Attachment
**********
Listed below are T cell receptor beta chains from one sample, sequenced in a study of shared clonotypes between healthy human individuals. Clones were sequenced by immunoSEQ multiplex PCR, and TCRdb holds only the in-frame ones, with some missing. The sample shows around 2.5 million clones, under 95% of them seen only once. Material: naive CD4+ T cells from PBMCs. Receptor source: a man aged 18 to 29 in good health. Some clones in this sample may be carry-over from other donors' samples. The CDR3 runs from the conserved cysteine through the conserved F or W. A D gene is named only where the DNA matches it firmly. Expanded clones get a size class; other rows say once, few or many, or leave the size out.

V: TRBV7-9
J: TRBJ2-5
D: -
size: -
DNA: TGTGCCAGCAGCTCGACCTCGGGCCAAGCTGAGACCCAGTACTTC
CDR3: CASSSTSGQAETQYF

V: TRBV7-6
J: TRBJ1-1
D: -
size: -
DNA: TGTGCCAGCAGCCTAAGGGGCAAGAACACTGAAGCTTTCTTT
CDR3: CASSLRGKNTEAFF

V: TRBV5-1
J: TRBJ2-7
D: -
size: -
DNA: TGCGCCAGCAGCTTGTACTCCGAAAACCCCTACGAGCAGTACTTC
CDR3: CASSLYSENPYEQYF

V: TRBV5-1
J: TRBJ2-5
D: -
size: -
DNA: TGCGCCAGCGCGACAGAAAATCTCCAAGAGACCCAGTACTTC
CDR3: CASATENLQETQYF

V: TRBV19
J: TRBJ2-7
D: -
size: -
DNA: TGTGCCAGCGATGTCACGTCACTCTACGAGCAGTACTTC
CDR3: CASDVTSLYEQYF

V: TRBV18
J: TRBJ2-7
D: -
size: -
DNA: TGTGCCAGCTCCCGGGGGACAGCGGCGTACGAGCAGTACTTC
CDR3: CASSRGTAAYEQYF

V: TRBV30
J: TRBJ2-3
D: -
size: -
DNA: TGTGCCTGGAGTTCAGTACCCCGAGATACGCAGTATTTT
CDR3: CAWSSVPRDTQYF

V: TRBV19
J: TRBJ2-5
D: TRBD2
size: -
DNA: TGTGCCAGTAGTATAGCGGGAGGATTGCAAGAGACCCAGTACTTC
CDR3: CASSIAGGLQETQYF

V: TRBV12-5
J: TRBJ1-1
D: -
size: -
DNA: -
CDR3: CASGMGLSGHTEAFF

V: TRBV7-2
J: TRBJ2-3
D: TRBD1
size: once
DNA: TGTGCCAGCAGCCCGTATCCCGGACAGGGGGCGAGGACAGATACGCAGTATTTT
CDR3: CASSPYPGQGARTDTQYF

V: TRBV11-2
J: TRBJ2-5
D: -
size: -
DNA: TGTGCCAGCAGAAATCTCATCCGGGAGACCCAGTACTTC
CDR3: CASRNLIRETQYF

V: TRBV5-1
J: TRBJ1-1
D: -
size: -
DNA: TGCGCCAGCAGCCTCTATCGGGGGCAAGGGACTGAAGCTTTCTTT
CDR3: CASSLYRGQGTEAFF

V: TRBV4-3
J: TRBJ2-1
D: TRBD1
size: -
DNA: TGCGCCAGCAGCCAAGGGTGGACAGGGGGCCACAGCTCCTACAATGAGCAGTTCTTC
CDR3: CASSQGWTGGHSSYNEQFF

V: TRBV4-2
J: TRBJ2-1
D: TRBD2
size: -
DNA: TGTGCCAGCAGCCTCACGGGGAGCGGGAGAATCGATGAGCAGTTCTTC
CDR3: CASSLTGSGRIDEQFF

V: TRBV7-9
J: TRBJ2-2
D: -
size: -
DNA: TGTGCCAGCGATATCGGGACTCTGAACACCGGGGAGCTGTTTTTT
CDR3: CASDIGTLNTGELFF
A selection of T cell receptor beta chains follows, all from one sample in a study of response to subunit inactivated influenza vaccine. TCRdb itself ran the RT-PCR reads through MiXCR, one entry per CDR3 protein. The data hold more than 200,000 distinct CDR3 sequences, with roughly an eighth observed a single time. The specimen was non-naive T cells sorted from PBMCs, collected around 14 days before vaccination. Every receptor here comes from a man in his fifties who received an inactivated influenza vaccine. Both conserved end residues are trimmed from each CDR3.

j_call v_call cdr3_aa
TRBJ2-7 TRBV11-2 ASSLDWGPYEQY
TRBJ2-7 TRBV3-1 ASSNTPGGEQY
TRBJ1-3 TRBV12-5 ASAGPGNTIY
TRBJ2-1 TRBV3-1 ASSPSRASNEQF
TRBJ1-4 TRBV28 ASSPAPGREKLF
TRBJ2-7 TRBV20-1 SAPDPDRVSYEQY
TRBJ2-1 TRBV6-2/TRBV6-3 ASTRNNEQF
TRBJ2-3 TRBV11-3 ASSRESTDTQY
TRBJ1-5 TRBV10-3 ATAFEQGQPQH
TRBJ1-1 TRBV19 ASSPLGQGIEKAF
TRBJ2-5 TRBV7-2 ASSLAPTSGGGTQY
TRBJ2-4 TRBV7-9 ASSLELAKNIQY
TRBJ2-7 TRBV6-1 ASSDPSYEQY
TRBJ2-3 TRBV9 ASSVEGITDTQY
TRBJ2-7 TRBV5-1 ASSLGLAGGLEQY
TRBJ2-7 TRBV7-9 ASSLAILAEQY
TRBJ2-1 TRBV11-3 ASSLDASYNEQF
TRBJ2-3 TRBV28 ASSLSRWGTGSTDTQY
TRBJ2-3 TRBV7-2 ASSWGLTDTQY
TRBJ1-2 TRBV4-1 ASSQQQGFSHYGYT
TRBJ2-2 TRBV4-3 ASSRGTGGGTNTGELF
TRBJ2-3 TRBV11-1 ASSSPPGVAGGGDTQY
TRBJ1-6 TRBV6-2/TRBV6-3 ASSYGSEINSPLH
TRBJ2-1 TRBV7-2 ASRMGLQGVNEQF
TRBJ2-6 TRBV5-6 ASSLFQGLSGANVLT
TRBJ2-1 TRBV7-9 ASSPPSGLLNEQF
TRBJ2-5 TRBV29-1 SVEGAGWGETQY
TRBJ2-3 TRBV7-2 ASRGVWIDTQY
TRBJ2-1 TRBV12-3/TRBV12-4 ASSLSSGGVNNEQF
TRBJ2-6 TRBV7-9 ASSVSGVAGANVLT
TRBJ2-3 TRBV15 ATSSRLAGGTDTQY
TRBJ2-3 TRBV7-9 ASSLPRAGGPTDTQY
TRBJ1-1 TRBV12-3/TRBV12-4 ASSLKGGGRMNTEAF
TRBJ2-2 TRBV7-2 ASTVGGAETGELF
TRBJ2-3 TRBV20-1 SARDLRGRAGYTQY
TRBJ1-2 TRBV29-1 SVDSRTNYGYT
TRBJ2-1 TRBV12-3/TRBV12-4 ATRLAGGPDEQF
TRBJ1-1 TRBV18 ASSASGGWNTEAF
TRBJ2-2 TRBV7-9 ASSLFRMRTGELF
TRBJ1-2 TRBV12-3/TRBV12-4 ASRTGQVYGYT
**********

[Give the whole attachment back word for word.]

Listed below are T cell receptor beta chains from one sample, sequenced in a study of shared clonotypes between healthy human individuals. Clones were sequenced by immunoSEQ multiplex PCR, and TCRdb holds only the in-frame ones, with some missing. The sample shows around 2.5 million clones, under 95% of them seen only once. Material: naive CD4+ T cells from PBMCs. Receptor source: a man aged 18 to 29 in good health. Some clones in this sample may be carry-over from other donors' samples. The CDR3 runs from the conserved cysteine through the conserved F or W. A D gene is named only where the DNA matches it firmly. Expanded clones get a size class; other rows say once, few or many, or leave the size out.

V: TRBV7-9
J: TRBJ2-5
D: -
size: -
DNA: TGTGCCAGCAGCTCGACCTCGGGCCAAGCTGAGACCCAGTACTTC
CDR3: CASSSTSGQAETQYF

V: TRBV7-6
J: TRBJ1-1
D: -
size: -
DNA: TGTGCCAGCAGCCTAAGGGGCAAGAACACTGAAGCTTTCTTT
CDR3: CASSLRGKNTEAFF

V: TRBV5-1
J: TRBJ2-7
D: -
size: -
DNA: TGCGCCAGCAGCTTGTACTCCGAAAACCCCTACGAGCAGTACTTC
CDR3: CASSLYSENPYEQYF

V: TRBV5-1
J: TRBJ2-5
D: -
size: -
DNA: TGCGCCAGCGCGACAGAAAATCTCCAAGAGACCCAGTACTTC
CDR3: CASATENLQETQYF

V: TRBV19
J: TRBJ2-7
D: -
size: -
DNA: TGTGCCAGCGATGTCACGTCACTCTACGAGCAGTACTTC
CDR3: CASDVTSLYEQYF

V: TRBV18
J: TRBJ2-7
D: -
size: -
DNA: TGTGCCAGCTCCCGGGGGACAGCGGCGTACGAGCAGTACTTC
CDR3: CASSRGTAAYEQYF

V: TRBV30
J: TRBJ2-3
D: -
size: -
DNA: TGTGCCTGGAGTTCAGTACCCCGAGATACGCAGTATTTT
CDR3: CAWSSVPRDTQYF

V: TRBV19
J: TRBJ2-5
D: TRBD2
size: -
DNA: TGTGCCAGTAGTATAGCGGGAGGATTGCAAGAGACCCAGTACTTC
CDR3: CASSIAGGLQETQYF

V: TRBV12-5
J: TRBJ1-1
D: -
size: -
DNA: -
CDR3: CASGMGLSGHTEAFF

V: TRBV7-2
J: TRBJ2-3
D: TRBD1
size: once
DNA: TGTGCCAGCAGCCCGTATCCCGGACAGGGGGCGAGGACAGATACGCAGTATTTT
CDR3: CASSPYPGQGARTDTQYF

V: TRBV11-2
J: TRBJ2-5
D: -
size: -
DNA: TGTGCCAGCAGAAATCTCATCCGGGAGACCCAGTACTTC
CDR3: CASRNLIRETQYF

V: TRBV5-1
J: TRBJ1-1
D: -
size: -
DNA: TGCGCCAGCAGCCTCTATCGGGGGCAAGGGACTGAAGCTTTCTTT
CDR3: CASSLYRGQGTEAFF

V: TRBV4-3
J: TRBJ2-1
D: TRBD1
size: -
DNA: TGCGCCAGCAGCCAAGGGTGGACAGGGGGCCACAGCTCCTACAATGAGCAGTTCTTC
CDR3: CASSQGWTGGHSSYNEQFF

V: TRBV4-2
J: TRBJ2-1
D: TRBD2
size: -
DNA: TGTGCCAGCAGCCTCACGGGGAGCGGGAGAATCGATGAGCAGTTCTTC
CDR3: CASSLTGSGRIDEQFF

V: TRBV7-9
J: TRBJ2-2
D: -
size: -
DNA: TGTGCCAGCGATATCGGGACTCTGAACACCGGGGAGCTGTTTTTT
CDR3: CASDIGTLNTGELFF
A selection of T cell receptor beta chains follows, all from one sample in a study of response to subunit inactivated influenza vaccine. TCRdb itself ran the RT-PCR reads through MiXCR, one entry per CDR3 protein. The data hold more than 200,000 distinct CDR3 sequences, with roughly an eighth observed a single time. The specimen was non-naive T cells sorted from PBMCs, collected around 14 days before vaccination. Every receptor here comes from a man in his fifties who received an inactivated influenza vaccine. Both conserved end residues are trimmed from each CDR3.

j_call v_call cdr3_aa
TRBJ2-7 TRBV11-2 ASSLDWGPYEQY
TRBJ2-7 TRBV3-1 ASSNTPGGEQY
TRBJ1-3 TRBV12-5 ASAGPGNTIY
TRBJ2-1 TRBV3-1 ASSPSRASNEQF
TRBJ1-4 TRBV28 ASSPAPGREKLF
TRBJ2-7 TRBV20-1 SAPDPDRVSYEQY
TRBJ2-1 TRBV6-2/TRBV6-3 ASTRNNEQF
TRBJ2-3 TRBV11-3 ASSRESTDTQY
TRBJ1-5 TRBV10-3 ATAFEQGQPQH
TRBJ1-1 TRBV19 ASSPLGQGIEKAF
TRBJ2-5 TRBV7-2 ASSLAPTSGGGTQY
TRBJ2-4 TRBV7-9 ASSLELAKNIQY
TRBJ2-7 TRBV6-1 ASSDPSYEQY
TRBJ2-3 TRBV9 ASSVEGITDTQY
TRBJ2-7 TRBV5-1 ASSLGLAGGLEQY
TRBJ2-7 TRBV7-9 ASSLAILAEQY
TRBJ2-1 TRBV11-3 ASSLDASYNEQF
TRBJ2-3 TRBV28 ASSLSRWGTGSTDTQY
TRBJ2-3 TRBV7-2 ASSWGLTDTQY
TRBJ1-2 TRBV4-1 ASSQQQGFSHYGYT
TRBJ2-2 TRBV4-3 ASSRGTGGGTNTGELF
TRBJ2-3 TRBV11-1 ASSSPPGVAGGGDTQY
TRBJ1-6 TRBV6-2/TRBV6-3 ASSYGSEINSPLH
TRBJ2-1 TRBV7-2 ASRMGLQGVNEQF
TRBJ2-6 TRBV5-6 ASSLFQGLSGANVLT
TRBJ2-1 TRBV7-9 ASSPPSGLLNEQF
TRBJ2-5 TRBV29-1 SVEGAGWGETQY
TRBJ2-3 TRBV7-2 ASRGVWIDTQY
TRBJ2-1 TRBV12-3/TRBV12-4 ASSLSSGGVNNEQF
TRBJ2-6 TRBV7-9 ASSVSGVAGANVLT
TRBJ2-3 TRBV15 ATSSRLAGGTDTQY
TRBJ2-3 TRBV7-9 ASSLPRAGGPTDTQY
TRBJ1-1 TRBV12-3/TRBV12-4 ASSLKGGGRMNTEAF
TRBJ2-2 TRBV7-2 ASTVGGAETGELF
TRBJ2-3 TRBV20-1 SARDLRGRAGYTQY
TRBJ1-2 TRBV29-1 SVDSRTNYGYT
TRBJ2-1 TRBV12-3/TRBV12-4 ATRLAGGPDEQF
TRBJ1-1 TRBV18 ASSASGGWNTEAF
TRBJ2-2 TRBV7-9 ASSLFRMRTGELF
TRBJ1-2 TRBV12-3/TRBV12-4 ASRTGQVYGYT